San Quirico d’Orcia is a peaceful Medieval small town in the heart of the scenic Val d’Orcia in Tuscany, Italy. The artistic highlight of the town is the honey-coloured Romanesque Collegiata, famous for its beautifully carved portals.
San Quirico, 45 kms. south of Siena in Tuscany may seem a little off the beaten path now, but in Medieval time it was an important stop along the Via Francigena. So important the Archbishop of Canterbury Sigeric mentioned it in his diary as he passed through on his way to Rome in 990AD.
The religious site that Sigeric would have seen at that time, dedicated to the child-martyr Saint Quiricus, was completely rebuilt in the 12th century. And after many successive renovations, it became the Collegiata dei Santi Quirico e Giuditta that we know today. A beautiful edifice built in sandstone and travertine, with plenty of fascinating details. Take your time to explore the exterior of the church.Photo by Vignaccia76 – Own work, CC BY-SA 3.0, Link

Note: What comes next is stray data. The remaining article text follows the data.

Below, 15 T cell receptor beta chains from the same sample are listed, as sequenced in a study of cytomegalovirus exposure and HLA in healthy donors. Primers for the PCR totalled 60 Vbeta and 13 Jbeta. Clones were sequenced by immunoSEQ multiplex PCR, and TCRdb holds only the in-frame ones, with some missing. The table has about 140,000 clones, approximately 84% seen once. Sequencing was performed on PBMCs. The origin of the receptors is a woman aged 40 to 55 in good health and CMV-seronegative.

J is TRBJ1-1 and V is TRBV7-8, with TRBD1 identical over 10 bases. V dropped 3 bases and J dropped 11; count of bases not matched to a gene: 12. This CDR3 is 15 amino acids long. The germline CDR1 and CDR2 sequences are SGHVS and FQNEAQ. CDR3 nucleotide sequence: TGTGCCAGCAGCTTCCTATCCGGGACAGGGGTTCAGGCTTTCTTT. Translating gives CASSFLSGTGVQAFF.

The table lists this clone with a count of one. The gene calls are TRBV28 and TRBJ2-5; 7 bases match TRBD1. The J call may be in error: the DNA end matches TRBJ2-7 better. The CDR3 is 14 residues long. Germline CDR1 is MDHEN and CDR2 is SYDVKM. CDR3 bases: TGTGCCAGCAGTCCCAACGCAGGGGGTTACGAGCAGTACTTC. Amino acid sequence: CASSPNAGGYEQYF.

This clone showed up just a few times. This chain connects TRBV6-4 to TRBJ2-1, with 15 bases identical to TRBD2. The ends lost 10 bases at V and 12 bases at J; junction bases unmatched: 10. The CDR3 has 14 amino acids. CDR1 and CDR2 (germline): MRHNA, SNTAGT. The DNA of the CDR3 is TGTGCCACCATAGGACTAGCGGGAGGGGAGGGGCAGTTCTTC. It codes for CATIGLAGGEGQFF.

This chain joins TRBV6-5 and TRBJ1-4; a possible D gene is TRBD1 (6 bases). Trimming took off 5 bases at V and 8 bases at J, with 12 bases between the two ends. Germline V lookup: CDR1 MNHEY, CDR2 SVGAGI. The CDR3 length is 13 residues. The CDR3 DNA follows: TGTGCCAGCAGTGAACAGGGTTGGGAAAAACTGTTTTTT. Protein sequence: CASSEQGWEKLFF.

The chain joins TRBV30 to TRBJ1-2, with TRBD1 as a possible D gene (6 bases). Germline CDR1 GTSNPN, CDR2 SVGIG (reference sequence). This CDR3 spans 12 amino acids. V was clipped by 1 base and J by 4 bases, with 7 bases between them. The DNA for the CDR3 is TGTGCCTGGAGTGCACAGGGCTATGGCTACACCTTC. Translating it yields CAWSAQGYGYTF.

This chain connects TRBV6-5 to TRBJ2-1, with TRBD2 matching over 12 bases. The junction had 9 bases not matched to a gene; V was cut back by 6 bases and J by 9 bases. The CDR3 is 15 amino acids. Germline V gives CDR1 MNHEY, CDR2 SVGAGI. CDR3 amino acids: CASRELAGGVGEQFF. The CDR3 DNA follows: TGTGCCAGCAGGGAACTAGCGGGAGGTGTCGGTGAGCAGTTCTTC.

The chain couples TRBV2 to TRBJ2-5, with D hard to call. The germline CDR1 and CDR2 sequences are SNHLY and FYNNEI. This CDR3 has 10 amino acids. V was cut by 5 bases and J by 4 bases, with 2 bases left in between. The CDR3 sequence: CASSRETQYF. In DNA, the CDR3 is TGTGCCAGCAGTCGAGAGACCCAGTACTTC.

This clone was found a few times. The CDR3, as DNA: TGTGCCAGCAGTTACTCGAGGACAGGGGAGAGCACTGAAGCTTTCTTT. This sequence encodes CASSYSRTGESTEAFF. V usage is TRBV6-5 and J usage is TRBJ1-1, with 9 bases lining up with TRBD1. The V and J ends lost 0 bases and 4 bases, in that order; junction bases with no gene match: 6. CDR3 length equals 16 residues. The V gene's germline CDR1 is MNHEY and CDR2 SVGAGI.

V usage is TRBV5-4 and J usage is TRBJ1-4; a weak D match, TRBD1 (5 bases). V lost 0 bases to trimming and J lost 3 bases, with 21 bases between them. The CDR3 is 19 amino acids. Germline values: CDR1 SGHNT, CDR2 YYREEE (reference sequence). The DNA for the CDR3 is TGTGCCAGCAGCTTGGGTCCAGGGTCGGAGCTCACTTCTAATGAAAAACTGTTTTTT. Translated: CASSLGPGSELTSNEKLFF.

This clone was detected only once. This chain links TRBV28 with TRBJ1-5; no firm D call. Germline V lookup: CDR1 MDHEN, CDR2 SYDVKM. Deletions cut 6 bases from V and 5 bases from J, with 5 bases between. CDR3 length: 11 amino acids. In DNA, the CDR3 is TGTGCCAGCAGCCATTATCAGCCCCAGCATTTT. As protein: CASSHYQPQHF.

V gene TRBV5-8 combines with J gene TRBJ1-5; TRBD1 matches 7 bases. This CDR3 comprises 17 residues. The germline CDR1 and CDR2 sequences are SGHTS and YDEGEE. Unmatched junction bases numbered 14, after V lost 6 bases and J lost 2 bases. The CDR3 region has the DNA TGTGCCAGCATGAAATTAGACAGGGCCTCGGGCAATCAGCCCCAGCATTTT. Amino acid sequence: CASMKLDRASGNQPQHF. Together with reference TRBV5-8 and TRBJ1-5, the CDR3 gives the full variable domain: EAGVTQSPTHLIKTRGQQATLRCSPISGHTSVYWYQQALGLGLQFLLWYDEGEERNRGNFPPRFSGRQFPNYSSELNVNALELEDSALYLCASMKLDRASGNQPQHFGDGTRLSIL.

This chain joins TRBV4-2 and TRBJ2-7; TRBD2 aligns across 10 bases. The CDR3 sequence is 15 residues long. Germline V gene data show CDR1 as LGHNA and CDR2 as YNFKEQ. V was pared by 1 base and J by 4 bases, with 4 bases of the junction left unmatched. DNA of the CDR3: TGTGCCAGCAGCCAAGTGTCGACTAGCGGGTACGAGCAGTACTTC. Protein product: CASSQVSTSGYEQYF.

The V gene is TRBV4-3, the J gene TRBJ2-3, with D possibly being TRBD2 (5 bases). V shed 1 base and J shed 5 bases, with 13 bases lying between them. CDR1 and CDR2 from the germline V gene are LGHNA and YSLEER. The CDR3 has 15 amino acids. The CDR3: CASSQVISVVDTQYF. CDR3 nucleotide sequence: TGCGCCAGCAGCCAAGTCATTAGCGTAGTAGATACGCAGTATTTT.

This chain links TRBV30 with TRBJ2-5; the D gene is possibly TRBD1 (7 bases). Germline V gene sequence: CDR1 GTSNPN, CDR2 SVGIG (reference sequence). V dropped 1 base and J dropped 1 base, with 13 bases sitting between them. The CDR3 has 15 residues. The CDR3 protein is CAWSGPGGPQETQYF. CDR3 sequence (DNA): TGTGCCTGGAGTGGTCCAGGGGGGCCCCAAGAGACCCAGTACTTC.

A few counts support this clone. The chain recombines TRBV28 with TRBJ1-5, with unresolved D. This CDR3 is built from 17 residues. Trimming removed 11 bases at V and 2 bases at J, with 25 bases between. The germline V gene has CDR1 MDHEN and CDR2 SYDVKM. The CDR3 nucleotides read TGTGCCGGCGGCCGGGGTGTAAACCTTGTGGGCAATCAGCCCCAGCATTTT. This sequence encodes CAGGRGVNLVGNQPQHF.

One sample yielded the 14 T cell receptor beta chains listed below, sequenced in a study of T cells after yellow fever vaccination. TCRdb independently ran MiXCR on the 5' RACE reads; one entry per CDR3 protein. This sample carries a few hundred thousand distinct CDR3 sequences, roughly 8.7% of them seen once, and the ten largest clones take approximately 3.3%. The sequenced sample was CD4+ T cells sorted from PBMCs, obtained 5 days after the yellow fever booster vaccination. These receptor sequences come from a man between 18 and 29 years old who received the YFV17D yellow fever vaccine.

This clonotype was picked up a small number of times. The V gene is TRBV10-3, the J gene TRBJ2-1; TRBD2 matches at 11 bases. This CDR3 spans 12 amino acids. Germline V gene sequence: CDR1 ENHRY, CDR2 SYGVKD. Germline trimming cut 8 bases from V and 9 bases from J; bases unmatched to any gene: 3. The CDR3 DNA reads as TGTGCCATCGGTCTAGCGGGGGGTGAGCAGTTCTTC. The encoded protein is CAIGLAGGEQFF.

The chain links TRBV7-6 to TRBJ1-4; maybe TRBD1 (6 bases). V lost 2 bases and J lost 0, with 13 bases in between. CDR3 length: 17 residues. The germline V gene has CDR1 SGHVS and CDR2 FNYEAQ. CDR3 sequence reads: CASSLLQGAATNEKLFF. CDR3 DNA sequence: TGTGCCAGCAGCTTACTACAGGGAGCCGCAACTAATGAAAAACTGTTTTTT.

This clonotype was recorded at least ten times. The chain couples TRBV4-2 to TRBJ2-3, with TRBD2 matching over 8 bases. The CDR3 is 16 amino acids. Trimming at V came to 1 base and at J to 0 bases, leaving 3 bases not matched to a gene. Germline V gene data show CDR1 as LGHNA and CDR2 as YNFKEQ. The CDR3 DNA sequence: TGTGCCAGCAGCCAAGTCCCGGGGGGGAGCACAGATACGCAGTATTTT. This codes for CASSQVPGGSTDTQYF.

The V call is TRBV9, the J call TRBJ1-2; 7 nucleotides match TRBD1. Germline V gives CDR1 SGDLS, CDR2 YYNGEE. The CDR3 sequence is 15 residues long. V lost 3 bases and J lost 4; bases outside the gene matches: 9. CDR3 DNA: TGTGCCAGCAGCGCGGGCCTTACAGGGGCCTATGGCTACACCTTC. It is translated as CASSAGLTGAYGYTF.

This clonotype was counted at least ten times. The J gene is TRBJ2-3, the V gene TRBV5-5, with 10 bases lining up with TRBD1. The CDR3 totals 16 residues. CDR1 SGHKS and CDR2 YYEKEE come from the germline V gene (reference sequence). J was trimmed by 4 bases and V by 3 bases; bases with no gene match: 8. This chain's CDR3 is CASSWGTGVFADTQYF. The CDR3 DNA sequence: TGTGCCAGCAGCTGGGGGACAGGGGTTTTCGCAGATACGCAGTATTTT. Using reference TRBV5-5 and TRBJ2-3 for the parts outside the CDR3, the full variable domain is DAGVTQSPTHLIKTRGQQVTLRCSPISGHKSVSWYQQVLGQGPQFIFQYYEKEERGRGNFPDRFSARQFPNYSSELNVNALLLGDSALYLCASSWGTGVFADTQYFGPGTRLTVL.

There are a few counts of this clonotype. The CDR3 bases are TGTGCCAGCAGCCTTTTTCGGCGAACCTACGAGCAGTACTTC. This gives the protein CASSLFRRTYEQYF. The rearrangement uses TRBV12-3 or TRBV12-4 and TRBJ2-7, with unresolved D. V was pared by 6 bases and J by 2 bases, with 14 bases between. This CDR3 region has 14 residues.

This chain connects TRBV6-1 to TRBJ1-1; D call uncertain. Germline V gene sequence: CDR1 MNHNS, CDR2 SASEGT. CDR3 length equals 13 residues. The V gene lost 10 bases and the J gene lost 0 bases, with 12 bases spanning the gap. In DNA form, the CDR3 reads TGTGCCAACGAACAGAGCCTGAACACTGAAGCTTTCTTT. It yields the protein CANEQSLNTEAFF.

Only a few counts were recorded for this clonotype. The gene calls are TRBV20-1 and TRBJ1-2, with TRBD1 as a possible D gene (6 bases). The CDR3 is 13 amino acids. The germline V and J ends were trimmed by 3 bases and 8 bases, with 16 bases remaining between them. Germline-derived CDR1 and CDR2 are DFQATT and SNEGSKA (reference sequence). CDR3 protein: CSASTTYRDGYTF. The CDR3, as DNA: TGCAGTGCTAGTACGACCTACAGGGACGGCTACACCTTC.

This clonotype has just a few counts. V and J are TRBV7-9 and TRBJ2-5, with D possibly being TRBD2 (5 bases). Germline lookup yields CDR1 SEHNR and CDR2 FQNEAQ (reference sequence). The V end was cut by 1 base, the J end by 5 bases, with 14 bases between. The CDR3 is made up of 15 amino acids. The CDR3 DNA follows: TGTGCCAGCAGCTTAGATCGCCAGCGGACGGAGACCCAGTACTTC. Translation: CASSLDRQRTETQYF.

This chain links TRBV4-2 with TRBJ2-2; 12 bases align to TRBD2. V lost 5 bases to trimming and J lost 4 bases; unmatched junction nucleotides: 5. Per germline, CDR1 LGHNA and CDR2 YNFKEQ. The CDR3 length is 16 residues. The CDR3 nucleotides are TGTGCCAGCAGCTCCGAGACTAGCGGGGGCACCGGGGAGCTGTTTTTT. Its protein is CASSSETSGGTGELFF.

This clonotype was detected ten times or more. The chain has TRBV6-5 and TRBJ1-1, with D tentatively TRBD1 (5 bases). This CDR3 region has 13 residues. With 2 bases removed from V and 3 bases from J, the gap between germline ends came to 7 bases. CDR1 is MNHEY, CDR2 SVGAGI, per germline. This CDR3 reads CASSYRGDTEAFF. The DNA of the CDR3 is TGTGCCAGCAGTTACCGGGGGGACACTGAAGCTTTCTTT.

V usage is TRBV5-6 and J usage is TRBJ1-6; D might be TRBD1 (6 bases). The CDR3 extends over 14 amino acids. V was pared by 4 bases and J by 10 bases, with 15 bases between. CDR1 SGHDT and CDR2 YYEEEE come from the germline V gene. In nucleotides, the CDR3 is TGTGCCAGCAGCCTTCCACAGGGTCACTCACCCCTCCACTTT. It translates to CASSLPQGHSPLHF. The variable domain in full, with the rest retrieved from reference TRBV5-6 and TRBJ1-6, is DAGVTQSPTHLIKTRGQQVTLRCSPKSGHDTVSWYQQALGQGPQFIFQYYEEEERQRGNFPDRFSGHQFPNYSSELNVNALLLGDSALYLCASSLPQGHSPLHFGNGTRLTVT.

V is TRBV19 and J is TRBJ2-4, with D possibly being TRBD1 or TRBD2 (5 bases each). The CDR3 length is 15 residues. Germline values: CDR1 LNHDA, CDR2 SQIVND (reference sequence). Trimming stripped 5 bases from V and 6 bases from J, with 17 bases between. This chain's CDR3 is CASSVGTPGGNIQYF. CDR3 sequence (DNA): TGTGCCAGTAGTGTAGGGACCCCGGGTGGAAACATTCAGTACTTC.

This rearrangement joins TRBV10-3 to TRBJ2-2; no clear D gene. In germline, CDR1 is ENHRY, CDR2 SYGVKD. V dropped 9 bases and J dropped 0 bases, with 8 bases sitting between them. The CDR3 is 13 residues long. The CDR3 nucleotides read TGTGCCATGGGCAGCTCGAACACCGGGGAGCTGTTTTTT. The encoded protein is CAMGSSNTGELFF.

Collegiata Church San Quirico d’Orcia – Romanesque beauty
The oldest portal, with its interlacing columns and scaly dragons battling above the doorway, is the finest example of Romanesque art in the area.
A walk around the church reveals lots of delightful surprises. From peaceful sirens, to a grinning figure on the south wall that seems to bear the weight of the world on his shoulders.Photo by Edisonblus – Own work, CC BY-SA 3.0, Link
But it’s the weathered lions which guard the doors that draw most attention. Symbolising goodness and justice, the lions are also a representation of Christ himself. According to medieval bestiaries, the cubs are born dead and brought to life on the third day by the roars of their father – just as Jesus was woken by God after three days in the tomb.
The bell tower is the most recent part, rebuilt in 1806, while most of the interior decorations dates back to the 17th century.
Check out our Val d’Orcia itinerary that include San Quirico d’Orcia, Pienza and the splendid surroundings. If you love the Romanesque style, you might also have a look at some of the best Romanesque churches in Tuscany.